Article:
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Jeffrey D. Coe

Object

The purpose of this study was to evaluate the clinical and radiographic results in 31 patients from one center who underwent instrumented transforaminal lumbar interbody fusion (TLIF) for primarily degenerative indications.

Methods

Bioabsorbable polymer spacers manufactured with a copolymer of 70:30 poly(L-lactide-co-D,L-lactide) and filled with iliac crest autograft bone were used for the TLIF procedure. In this paper the details of this procedure, intermediate (1- to 2-year) clinical and radiographic outcomes, and the basic science and rationale for the use of bioabsorbable polymers are discussed. At a mean of 18.4 months of follow up, 30 patients (96.8%) were judged to have attained solid fusions and 25 patients (81%) had good to excellent results. Three patients (9.7%) experienced complications, none of which were directly or indirectly attributable to the use of the bioabsorbable polymer implant. Only one implant in one patient (3.2%) demonstrated mechanical failure on insertion, and that patient experienced no clinical sequelae.

Conclusions

This is the first clinical series to be published in which the mean follow-up duration equals or exceeds the biological life expectancy of this material (12–18 months). Both the clinical and radiographic results of this study support the use of interbody devices manufactured from biodegradable polymers for structural interbody support in the TLIF procedure.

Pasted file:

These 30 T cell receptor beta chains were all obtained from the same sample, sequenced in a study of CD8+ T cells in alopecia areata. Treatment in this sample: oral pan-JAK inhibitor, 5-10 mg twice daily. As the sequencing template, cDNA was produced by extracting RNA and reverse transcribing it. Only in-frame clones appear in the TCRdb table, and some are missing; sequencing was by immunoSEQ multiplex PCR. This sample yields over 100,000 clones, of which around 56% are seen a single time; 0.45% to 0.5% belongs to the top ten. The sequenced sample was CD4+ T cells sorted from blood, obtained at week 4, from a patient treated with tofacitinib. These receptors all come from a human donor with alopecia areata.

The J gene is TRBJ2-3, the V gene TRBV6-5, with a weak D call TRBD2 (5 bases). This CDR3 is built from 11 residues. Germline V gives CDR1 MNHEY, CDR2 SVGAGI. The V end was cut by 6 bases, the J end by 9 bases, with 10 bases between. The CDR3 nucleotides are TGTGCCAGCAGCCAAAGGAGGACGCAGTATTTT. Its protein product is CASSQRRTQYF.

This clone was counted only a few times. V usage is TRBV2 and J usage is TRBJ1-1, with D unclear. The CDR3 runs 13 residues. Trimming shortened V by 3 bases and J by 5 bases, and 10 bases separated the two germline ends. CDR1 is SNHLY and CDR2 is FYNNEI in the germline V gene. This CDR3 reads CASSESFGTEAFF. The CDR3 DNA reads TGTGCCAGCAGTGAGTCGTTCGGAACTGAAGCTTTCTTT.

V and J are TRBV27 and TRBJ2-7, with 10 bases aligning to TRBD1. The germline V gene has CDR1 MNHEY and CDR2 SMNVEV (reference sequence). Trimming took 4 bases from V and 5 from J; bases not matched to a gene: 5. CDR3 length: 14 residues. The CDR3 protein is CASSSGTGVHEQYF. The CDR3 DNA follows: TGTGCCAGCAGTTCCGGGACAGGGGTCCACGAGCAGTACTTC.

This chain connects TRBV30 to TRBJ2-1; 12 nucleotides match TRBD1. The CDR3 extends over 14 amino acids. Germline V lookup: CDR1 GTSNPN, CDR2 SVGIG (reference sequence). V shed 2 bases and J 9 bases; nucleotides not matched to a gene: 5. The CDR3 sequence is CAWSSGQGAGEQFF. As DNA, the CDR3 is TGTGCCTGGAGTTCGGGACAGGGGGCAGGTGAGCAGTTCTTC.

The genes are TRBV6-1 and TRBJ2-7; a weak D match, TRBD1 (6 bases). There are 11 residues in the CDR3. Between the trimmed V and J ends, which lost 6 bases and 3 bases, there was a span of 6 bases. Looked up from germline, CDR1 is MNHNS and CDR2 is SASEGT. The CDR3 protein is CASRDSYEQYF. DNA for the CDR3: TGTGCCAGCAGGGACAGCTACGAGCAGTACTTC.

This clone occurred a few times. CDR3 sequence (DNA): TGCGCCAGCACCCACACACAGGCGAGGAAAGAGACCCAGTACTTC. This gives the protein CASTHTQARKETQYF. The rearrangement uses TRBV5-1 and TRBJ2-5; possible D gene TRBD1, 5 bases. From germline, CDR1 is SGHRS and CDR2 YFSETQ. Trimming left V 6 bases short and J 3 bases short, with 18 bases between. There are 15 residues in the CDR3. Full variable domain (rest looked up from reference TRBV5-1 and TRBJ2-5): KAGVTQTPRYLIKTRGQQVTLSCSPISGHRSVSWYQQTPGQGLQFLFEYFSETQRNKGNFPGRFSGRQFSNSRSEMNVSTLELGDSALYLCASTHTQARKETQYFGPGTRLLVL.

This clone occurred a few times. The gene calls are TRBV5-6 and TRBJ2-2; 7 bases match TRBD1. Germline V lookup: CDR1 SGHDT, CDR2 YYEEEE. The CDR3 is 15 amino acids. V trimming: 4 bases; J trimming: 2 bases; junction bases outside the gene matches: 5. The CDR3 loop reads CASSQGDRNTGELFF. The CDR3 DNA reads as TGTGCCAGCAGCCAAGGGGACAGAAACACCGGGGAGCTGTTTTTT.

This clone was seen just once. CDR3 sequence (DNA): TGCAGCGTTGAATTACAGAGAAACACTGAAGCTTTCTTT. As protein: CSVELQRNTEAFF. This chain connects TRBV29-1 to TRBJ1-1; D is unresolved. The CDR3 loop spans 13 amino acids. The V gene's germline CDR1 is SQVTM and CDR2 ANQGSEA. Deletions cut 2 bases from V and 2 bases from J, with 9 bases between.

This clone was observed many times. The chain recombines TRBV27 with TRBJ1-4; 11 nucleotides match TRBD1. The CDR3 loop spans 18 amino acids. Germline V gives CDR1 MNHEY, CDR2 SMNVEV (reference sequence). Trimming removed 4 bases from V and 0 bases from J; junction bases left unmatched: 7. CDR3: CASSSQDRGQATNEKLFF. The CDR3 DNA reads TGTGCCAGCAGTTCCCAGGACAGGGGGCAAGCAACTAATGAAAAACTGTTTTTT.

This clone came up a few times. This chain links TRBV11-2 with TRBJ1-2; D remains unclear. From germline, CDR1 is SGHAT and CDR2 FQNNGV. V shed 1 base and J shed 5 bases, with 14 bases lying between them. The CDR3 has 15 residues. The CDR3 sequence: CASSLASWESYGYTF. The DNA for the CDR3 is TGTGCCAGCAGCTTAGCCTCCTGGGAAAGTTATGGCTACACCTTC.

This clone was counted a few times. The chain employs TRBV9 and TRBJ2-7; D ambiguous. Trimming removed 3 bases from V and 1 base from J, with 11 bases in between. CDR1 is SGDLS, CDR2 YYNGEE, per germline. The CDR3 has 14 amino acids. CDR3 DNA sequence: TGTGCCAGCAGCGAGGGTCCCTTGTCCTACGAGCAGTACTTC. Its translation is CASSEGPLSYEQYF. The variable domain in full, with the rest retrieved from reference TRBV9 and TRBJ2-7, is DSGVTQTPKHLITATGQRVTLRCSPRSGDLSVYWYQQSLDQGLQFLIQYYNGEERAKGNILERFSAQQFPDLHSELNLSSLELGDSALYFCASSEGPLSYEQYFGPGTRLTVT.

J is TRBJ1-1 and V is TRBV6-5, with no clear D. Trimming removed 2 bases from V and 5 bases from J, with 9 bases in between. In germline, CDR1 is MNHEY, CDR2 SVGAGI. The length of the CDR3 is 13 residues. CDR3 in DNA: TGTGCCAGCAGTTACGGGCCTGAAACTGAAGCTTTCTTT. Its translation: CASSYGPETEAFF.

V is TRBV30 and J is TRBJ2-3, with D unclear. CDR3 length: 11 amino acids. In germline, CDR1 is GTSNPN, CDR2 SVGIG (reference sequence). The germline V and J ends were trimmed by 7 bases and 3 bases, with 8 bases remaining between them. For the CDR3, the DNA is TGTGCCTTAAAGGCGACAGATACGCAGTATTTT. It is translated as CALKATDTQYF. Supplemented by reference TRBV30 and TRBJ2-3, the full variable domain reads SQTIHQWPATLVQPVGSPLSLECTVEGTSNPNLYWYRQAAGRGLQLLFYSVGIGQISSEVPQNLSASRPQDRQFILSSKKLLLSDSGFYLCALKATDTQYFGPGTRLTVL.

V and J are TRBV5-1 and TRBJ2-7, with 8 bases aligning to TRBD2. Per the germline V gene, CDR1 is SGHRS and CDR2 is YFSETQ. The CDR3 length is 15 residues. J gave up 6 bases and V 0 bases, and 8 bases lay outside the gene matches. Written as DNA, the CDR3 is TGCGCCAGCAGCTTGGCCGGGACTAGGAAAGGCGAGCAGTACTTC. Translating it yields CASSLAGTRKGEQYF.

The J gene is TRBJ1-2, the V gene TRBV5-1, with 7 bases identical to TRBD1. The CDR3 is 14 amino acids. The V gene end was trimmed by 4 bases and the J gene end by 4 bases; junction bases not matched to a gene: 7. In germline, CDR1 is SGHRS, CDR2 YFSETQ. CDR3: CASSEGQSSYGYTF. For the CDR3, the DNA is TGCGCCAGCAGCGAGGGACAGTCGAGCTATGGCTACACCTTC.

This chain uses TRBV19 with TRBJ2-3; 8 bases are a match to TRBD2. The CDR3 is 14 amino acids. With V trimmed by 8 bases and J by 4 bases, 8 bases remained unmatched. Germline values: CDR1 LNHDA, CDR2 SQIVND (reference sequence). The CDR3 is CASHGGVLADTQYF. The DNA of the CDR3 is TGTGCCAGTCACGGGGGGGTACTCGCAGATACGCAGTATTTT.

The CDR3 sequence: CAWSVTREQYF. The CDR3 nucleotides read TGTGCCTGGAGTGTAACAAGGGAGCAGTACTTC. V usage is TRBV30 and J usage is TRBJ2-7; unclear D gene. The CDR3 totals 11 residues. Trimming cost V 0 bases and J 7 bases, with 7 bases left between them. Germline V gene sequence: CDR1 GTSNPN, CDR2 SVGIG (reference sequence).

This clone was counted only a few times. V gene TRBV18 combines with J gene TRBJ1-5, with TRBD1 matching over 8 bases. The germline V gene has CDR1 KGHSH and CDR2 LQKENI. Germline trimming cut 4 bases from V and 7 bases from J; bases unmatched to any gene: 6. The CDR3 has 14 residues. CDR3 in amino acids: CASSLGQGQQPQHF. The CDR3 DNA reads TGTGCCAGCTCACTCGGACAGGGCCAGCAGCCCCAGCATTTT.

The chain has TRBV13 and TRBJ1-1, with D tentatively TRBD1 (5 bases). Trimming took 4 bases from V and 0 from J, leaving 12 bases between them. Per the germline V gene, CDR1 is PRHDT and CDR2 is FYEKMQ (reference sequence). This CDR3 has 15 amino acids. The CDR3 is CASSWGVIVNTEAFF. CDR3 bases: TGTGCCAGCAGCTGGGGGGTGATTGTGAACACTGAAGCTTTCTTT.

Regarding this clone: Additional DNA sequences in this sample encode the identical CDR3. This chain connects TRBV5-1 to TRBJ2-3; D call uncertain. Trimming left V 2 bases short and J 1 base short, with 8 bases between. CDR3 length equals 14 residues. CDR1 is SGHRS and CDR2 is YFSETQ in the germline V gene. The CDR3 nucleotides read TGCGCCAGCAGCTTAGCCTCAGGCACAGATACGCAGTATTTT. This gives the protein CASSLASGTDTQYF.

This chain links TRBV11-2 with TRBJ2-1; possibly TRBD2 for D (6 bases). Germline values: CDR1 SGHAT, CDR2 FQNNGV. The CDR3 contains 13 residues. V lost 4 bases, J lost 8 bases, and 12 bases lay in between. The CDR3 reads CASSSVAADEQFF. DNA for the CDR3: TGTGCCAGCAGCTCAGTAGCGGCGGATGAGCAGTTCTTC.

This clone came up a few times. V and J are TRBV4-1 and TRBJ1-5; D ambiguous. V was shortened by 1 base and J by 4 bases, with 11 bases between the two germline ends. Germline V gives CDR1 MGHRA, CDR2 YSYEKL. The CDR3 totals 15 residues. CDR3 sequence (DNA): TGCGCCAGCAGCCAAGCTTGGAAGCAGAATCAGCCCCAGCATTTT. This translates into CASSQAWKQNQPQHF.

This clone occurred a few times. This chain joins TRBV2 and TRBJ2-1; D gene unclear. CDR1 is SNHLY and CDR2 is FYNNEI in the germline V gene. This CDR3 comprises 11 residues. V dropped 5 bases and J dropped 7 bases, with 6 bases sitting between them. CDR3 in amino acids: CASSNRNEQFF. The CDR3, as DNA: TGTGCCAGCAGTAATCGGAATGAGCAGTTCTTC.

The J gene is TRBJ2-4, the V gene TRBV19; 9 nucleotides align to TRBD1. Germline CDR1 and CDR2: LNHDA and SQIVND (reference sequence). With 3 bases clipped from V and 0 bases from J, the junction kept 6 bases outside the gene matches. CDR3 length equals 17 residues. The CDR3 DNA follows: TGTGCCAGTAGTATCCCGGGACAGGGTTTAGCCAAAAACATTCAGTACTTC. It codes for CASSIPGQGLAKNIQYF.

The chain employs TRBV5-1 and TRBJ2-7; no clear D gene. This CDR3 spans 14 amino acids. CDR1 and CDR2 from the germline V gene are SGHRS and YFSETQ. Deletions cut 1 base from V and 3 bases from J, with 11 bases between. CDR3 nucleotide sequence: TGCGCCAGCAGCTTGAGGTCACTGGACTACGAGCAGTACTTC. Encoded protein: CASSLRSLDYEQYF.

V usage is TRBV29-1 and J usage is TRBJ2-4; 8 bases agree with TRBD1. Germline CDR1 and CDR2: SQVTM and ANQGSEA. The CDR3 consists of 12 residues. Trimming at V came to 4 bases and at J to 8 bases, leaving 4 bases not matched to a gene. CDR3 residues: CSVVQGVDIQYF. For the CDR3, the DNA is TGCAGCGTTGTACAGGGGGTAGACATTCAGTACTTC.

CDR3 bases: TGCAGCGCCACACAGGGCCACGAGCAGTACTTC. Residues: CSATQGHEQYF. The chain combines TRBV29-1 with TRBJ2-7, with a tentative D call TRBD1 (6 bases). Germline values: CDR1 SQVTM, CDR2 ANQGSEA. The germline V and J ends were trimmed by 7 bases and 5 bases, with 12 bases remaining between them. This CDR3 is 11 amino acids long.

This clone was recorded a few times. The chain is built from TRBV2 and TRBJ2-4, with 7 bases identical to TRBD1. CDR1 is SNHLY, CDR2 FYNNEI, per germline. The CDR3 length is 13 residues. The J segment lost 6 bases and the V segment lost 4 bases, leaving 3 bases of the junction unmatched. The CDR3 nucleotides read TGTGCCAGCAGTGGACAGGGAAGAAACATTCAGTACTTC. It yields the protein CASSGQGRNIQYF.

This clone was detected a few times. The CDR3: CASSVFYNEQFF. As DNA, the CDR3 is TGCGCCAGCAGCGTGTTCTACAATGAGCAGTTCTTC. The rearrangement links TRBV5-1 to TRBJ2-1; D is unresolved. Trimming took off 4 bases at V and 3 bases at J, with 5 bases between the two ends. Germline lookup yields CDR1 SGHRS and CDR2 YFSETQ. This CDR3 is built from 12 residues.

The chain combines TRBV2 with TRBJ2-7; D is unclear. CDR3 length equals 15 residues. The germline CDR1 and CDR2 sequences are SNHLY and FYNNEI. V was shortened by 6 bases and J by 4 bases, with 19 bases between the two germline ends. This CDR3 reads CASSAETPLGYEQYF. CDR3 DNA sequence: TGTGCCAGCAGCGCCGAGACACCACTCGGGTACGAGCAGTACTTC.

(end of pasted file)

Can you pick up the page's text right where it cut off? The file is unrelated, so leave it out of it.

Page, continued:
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Thomas G. Lowe and Jeffrey D. Coe

Object. Sixty patients underwent instrumentation-assisted posterior transforaminal lumbar interbody fusion (TLIF) with resorbable polymer cages and autograft bone for degenerative disease. This article discusses the technique of TLIF and its early outcomes.

Methods. Although the follow-up period is short and results are preliminary, no adverse events or complications were attributed to the resorbable polymer.

Conclusions. Further multicenter clinical studies are underway with a minimum 2-year follow-up period chosen as an endpoint to provide insight as to the future of biodegradable polymers as spinal interbody devices.

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Jeffrey D. Coe, Alexander R. Vaccaro, Andrew T. Dailey, Rick C. Sasso, Steven C. Ludwig, James S. Harrop, Joseph R. Dettori, Christopher I. Shaffrey, Sanford E. Emery and Michael G. Fehlings